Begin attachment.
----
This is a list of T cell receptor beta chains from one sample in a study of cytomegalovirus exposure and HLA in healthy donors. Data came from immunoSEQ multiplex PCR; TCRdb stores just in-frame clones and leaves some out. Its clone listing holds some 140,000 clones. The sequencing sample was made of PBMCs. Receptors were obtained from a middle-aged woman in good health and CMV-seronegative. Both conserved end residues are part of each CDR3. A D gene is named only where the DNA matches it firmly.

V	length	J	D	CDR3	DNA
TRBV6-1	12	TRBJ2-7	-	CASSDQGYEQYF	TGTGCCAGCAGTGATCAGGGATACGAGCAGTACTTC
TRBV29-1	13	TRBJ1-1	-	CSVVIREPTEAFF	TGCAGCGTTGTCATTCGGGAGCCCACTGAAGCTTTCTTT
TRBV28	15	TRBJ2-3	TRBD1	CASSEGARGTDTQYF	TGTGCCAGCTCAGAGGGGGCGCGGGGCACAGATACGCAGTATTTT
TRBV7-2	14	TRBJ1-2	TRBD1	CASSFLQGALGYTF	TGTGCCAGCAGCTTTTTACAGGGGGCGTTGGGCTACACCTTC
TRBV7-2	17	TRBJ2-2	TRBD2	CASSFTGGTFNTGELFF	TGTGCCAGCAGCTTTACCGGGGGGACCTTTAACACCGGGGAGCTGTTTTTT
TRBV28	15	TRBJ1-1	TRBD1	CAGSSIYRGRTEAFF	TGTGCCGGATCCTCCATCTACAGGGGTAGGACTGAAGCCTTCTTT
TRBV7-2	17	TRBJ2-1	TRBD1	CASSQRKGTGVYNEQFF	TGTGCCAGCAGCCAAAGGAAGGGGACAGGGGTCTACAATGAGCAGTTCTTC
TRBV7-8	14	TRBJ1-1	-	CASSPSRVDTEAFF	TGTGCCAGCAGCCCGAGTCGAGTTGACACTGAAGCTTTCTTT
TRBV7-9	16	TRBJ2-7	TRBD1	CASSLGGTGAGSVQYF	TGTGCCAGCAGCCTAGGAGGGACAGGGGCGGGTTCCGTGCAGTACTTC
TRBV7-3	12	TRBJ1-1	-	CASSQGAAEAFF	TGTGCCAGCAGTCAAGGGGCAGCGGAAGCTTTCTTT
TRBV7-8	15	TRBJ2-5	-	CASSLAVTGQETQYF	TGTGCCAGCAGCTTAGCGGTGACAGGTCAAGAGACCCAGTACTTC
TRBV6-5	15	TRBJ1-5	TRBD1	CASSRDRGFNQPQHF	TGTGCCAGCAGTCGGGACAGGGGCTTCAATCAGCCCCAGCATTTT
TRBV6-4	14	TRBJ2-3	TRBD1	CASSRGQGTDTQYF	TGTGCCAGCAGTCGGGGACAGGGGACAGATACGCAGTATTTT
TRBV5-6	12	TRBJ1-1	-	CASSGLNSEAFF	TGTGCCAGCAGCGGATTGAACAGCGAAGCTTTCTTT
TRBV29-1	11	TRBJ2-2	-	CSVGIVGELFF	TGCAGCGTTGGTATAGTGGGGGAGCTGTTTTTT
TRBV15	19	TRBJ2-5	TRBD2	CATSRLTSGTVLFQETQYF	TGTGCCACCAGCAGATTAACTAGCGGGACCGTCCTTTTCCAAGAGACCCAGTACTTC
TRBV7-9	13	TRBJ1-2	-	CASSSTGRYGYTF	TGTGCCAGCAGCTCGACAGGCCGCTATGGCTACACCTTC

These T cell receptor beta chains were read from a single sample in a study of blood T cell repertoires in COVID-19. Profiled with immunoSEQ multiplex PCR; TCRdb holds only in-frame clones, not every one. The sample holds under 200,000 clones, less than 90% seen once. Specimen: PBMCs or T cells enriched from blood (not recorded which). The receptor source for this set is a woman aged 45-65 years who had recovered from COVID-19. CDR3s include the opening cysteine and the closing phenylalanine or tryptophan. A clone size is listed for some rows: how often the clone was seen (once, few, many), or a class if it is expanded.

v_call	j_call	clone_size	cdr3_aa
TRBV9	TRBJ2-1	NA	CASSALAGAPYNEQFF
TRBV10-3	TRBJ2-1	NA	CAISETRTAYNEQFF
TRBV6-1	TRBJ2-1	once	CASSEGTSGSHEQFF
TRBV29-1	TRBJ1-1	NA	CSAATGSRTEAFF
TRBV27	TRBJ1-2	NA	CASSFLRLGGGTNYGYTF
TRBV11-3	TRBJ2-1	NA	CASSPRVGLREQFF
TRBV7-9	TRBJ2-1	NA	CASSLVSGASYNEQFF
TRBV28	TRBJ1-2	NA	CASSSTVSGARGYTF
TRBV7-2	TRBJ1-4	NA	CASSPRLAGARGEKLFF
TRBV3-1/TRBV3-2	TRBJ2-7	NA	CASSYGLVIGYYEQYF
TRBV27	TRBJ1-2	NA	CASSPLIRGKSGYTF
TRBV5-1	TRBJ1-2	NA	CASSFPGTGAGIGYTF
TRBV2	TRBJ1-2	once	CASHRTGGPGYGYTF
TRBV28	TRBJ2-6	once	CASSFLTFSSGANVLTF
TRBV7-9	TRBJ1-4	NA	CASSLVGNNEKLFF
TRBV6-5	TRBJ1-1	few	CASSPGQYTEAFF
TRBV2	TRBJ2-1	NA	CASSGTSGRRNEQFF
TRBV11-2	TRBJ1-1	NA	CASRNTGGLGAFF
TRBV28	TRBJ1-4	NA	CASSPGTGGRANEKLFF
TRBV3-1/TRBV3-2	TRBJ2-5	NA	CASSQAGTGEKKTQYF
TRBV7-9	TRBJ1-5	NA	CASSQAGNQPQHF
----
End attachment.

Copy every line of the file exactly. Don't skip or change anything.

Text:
This is a list of T cell receptor beta chains from one sample in a study of cytomegalovirus exposure and HLA in healthy donors. Data came from immunoSEQ multiplex PCR; TCRdb stores just in-frame clones and leaves some out. Its clone listing holds some 140,000 clones. The sequencing sample was made of PBMCs. Receptors were obtained from a middle-aged woman in good health and CMV-seronegative. Both conserved end residues are part of each CDR3. A D gene is named only where the DNA matches it firmly.

V	length	J	D	CDR3	DNA
TRBV6-1	12	TRBJ2-7	-	CASSDQGYEQYF	TGTGCCAGCAGTGATCAGGGATACGAGCAGTACTTC
TRBV29-1	13	TRBJ1-1	-	CSVVIREPTEAFF	TGCAGCGTTGTCATTCGGGAGCCCACTGAAGCTTTCTTT
TRBV28	15	TRBJ2-3	TRBD1	CASSEGARGTDTQYF	TGTGCCAGCTCAGAGGGGGCGCGGGGCACAGATACGCAGTATTTT
TRBV7-2	14	TRBJ1-2	TRBD1	CASSFLQGALGYTF	TGTGCCAGCAGCTTTTTACAGGGGGCGTTGGGCTACACCTTC
TRBV7-2	17	TRBJ2-2	TRBD2	CASSFTGGTFNTGELFF	TGTGCCAGCAGCTTTACCGGGGGGACCTTTAACACCGGGGAGCTGTTTTTT
TRBV28	15	TRBJ1-1	TRBD1	CAGSSIYRGRTEAFF	TGTGCCGGATCCTCCATCTACAGGGGTAGGACTGAAGCCTTCTTT
TRBV7-2	17	TRBJ2-1	TRBD1	CASSQRKGTGVYNEQFF	TGTGCCAGCAGCCAAAGGAAGGGGACAGGGGTCTACAATGAGCAGTTCTTC
TRBV7-8	14	TRBJ1-1	-	CASSPSRVDTEAFF	TGTGCCAGCAGCCCGAGTCGAGTTGACACTGAAGCTTTCTTT
TRBV7-9	16	TRBJ2-7	TRBD1	CASSLGGTGAGSVQYF	TGTGCCAGCAGCCTAGGAGGGACAGGGGCGGGTTCCGTGCAGTACTTC
TRBV7-3	12	TRBJ1-1	-	CASSQGAAEAFF	TGTGCCAGCAGTCAAGGGGCAGCGGAAGCTTTCTTT
TRBV7-8	15	TRBJ2-5	-	CASSLAVTGQETQYF	TGTGCCAGCAGCTTAGCGGTGACAGGTCAAGAGACCCAGTACTTC
TRBV6-5	15	TRBJ1-5	TRBD1	CASSRDRGFNQPQHF	TGTGCCAGCAGTCGGGACAGGGGCTTCAATCAGCCCCAGCATTTT
TRBV6-4	14	TRBJ2-3	TRBD1	CASSRGQGTDTQYF	TGTGCCAGCAGTCGGGGACAGGGGACAGATACGCAGTATTTT
TRBV5-6	12	TRBJ1-1	-	CASSGLNSEAFF	TGTGCCAGCAGCGGATTGAACAGCGAAGCTTTCTTT
TRBV29-1	11	TRBJ2-2	-	CSVGIVGELFF	TGCAGCGTTGGTATAGTGGGGGAGCTGTTTTTT
TRBV15	19	TRBJ2-5	TRBD2	CATSRLTSGTVLFQETQYF	TGTGCCACCAGCAGATTAACTAGCGGGACCGTCCTTTTCCAAGAGACCCAGTACTTC
TRBV7-9	13	TRBJ1-2	-	CASSSTGRYGYTF	TGTGCCAGCAGCTCGACAGGCCGCTATGGCTACACCTTC

These T cell receptor beta chains were read from a single sample in a study of blood T cell repertoires in COVID-19. Profiled with immunoSEQ multiplex PCR; TCRdb holds only in-frame clones, not every one. The sample holds under 200,000 clones, less than 90% seen once. Specimen: PBMCs or T cells enriched from blood (not recorded which). The receptor source for this set is a woman aged 45-65 years who had recovered from COVID-19. CDR3s include the opening cysteine and the closing phenylalanine or tryptophan. A clone size is listed for some rows: how often the clone was seen (once, few, many), or a class if it is expanded.

v_call	j_call	clone_size	cdr3_aa
TRBV9	TRBJ2-1	NA	CASSALAGAPYNEQFF
TRBV10-3	TRBJ2-1	NA	CAISETRTAYNEQFF
TRBV6-1	TRBJ2-1	once	CASSEGTSGSHEQFF
TRBV29-1	TRBJ1-1	NA	CSAATGSRTEAFF
TRBV27	TRBJ1-2	NA	CASSFLRLGGGTNYGYTF
TRBV11-3	TRBJ2-1	NA	CASSPRVGLREQFF
TRBV7-9	TRBJ2-1	NA	CASSLVSGASYNEQFF
TRBV28	TRBJ1-2	NA	CASSSTVSGARGYTF
TRBV7-2	TRBJ1-4	NA	CASSPRLAGARGEKLFF
TRBV3-1/TRBV3-2	TRBJ2-7	NA	CASSYGLVIGYYEQYF
TRBV27	TRBJ1-2	NA	CASSPLIRGKSGYTF
TRBV5-1	TRBJ1-2	NA	CASSFPGTGAGIGYTF
TRBV2	TRBJ1-2	once	CASHRTGGPGYGYTF
TRBV28	TRBJ2-6	once	CASSFLTFSSGANVLTF
TRBV7-9	TRBJ1-4	NA	CASSLVGNNEKLFF
TRBV6-5	TRBJ1-1	few	CASSPGQYTEAFF
TRBV2	TRBJ2-1	NA	CASSGTSGRRNEQFF
TRBV11-2	TRBJ1-1	NA	CASRNTGGLGAFF
TRBV28	TRBJ1-4	NA	CASSPGTGGRANEKLFF
TRBV3-1/TRBV3-2	TRBJ2-5	NA	CASSQAGTGEKKTQYF
TRBV7-9	TRBJ1-5	NA	CASSQAGNQPQHF